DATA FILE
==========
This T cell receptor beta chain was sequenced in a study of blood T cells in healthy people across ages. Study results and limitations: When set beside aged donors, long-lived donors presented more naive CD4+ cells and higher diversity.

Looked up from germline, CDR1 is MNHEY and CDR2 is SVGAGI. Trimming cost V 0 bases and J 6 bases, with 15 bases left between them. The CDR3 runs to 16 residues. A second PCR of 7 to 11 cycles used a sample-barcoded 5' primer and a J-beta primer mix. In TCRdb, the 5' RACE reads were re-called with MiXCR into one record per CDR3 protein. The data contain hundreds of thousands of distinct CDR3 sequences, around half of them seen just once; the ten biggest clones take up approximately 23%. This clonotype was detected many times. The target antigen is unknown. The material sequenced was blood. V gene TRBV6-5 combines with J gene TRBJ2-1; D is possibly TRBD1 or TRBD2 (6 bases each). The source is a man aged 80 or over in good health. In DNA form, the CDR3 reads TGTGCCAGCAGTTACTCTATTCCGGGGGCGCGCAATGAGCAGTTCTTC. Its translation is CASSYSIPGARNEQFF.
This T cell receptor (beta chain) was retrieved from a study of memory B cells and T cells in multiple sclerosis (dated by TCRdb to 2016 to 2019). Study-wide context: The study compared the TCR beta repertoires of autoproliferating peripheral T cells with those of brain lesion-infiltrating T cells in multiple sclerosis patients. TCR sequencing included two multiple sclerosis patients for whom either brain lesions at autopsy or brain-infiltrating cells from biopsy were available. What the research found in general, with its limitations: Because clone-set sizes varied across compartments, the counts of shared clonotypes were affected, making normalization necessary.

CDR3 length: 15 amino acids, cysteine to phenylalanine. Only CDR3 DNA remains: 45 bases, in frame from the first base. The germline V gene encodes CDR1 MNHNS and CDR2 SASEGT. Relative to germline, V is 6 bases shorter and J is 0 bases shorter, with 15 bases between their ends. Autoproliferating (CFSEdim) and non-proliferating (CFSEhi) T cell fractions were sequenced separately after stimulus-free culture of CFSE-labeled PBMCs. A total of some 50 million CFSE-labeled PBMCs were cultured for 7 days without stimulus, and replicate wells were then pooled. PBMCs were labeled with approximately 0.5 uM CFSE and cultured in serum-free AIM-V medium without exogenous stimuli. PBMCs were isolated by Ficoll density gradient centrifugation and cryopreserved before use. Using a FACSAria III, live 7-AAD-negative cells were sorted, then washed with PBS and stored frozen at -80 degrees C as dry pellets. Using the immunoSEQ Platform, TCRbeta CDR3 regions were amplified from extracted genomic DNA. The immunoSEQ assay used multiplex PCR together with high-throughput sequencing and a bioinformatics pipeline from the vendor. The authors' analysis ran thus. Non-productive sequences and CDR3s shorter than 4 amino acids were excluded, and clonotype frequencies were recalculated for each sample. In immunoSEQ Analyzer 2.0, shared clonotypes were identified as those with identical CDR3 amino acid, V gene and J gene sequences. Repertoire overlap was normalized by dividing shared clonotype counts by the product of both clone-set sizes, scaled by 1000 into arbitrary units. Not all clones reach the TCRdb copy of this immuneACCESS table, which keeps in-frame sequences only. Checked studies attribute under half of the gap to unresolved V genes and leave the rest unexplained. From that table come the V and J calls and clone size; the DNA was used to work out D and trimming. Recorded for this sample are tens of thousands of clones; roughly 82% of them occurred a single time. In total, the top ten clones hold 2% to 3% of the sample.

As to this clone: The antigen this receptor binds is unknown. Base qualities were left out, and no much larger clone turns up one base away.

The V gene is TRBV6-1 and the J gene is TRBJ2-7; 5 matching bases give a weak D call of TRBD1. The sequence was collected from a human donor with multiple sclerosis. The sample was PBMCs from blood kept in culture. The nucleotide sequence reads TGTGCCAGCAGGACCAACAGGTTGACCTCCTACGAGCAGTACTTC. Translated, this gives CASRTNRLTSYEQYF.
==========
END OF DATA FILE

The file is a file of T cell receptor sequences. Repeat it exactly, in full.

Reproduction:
This T cell receptor beta chain was sequenced in a study of blood T cells in healthy people across ages. Study results and limitations: When set beside aged donors, long-lived donors presented more naive CD4+ cells and higher diversity.

Looked up from germline, CDR1 is MNHEY and CDR2 is SVGAGI. Trimming cost V 0 bases and J 6 bases, with 15 bases left between them. The CDR3 runs to 16 residues. A second PCR of 7 to 11 cycles used a sample-barcoded 5' primer and a J-beta primer mix. In TCRdb, the 5' RACE reads were re-called with MiXCR into one record per CDR3 protein. The data contain hundreds of thousands of distinct CDR3 sequences, around half of them seen just once; the ten biggest clones take up approximately 23%. This clonotype was detected many times. The target antigen is unknown. The material sequenced was blood. V gene TRBV6-5 combines with J gene TRBJ2-1; D is possibly TRBD1 or TRBD2 (6 bases each). The source is a man aged 80 or over in good health. In DNA form, the CDR3 reads TGTGCCAGCAGTTACTCTATTCCGGGGGCGCGCAATGAGCAGTTCTTC. Its translation is CASSYSIPGARNEQFF.
This T cell receptor (beta chain) was retrieved from a study of memory B cells and T cells in multiple sclerosis (dated by TCRdb to 2016 to 2019). Study-wide context: The study compared the TCR beta repertoires of autoproliferating peripheral T cells with those of brain lesion-infiltrating T cells in multiple sclerosis patients. TCR sequencing included two multiple sclerosis patients for whom either brain lesions at autopsy or brain-infiltrating cells from biopsy were available. What the research found in general, with its limitations: Because clone-set sizes varied across compartments, the counts of shared clonotypes were affected, making normalization necessary.

CDR3 length: 15 amino acids, cysteine to phenylalanine. Only CDR3 DNA remains: 45 bases, in frame from the first base. The germline V gene encodes CDR1 MNHNS and CDR2 SASEGT. Relative to germline, V is 6 bases shorter and J is 0 bases shorter, with 15 bases between their ends. Autoproliferating (CFSEdim) and non-proliferating (CFSEhi) T cell fractions were sequenced separately after stimulus-free culture of CFSE-labeled PBMCs. A total of some 50 million CFSE-labeled PBMCs were cultured for 7 days without stimulus, and replicate wells were then pooled. PBMCs were labeled with approximately 0.5 uM CFSE and cultured in serum-free AIM-V medium without exogenous stimuli. PBMCs were isolated by Ficoll density gradient centrifugation and cryopreserved before use. Using a FACSAria III, live 7-AAD-negative cells were sorted, then washed with PBS and stored frozen at -80 degrees C as dry pellets. Using the immunoSEQ Platform, TCRbeta CDR3 regions were amplified from extracted genomic DNA. The immunoSEQ assay used multiplex PCR together with high-throughput sequencing and a bioinformatics pipeline from the vendor. The authors' analysis ran thus. Non-productive sequences and CDR3s shorter than 4 amino acids were excluded, and clonotype frequencies were recalculated for each sample. In immunoSEQ Analyzer 2.0, shared clonotypes were identified as those with identical CDR3 amino acid, V gene and J gene sequences. Repertoire overlap was normalized by dividing shared clonotype counts by the product of both clone-set sizes, scaled by 1000 into arbitrary units. Not all clones reach the TCRdb copy of this immuneACCESS table, which keeps in-frame sequences only. Checked studies attribute under half of the gap to unresolved V genes and leave the rest unexplained. From that table come the V and J calls and clone size; the DNA was used to work out D and trimming. Recorded for this sample are tens of thousands of clones; roughly 82% of them occurred a single time. In total, the top ten clones hold 2% to 3% of the sample.

As to this clone: The antigen this receptor binds is unknown. Base qualities were left out, and no much larger clone turns up one base away.

The V gene is TRBV6-1 and the J gene is TRBJ2-7; 5 matching bases give a weak D call of TRBD1. The sequence was collected from a human donor with multiple sclerosis. The sample was PBMCs from blood kept in culture. The nucleotide sequence reads TGTGCCAGCAGGACCAACAGGTTGACCTCCTACGAGCAGTACTTC. Translated, this gives CASRTNRLTSYEQYF.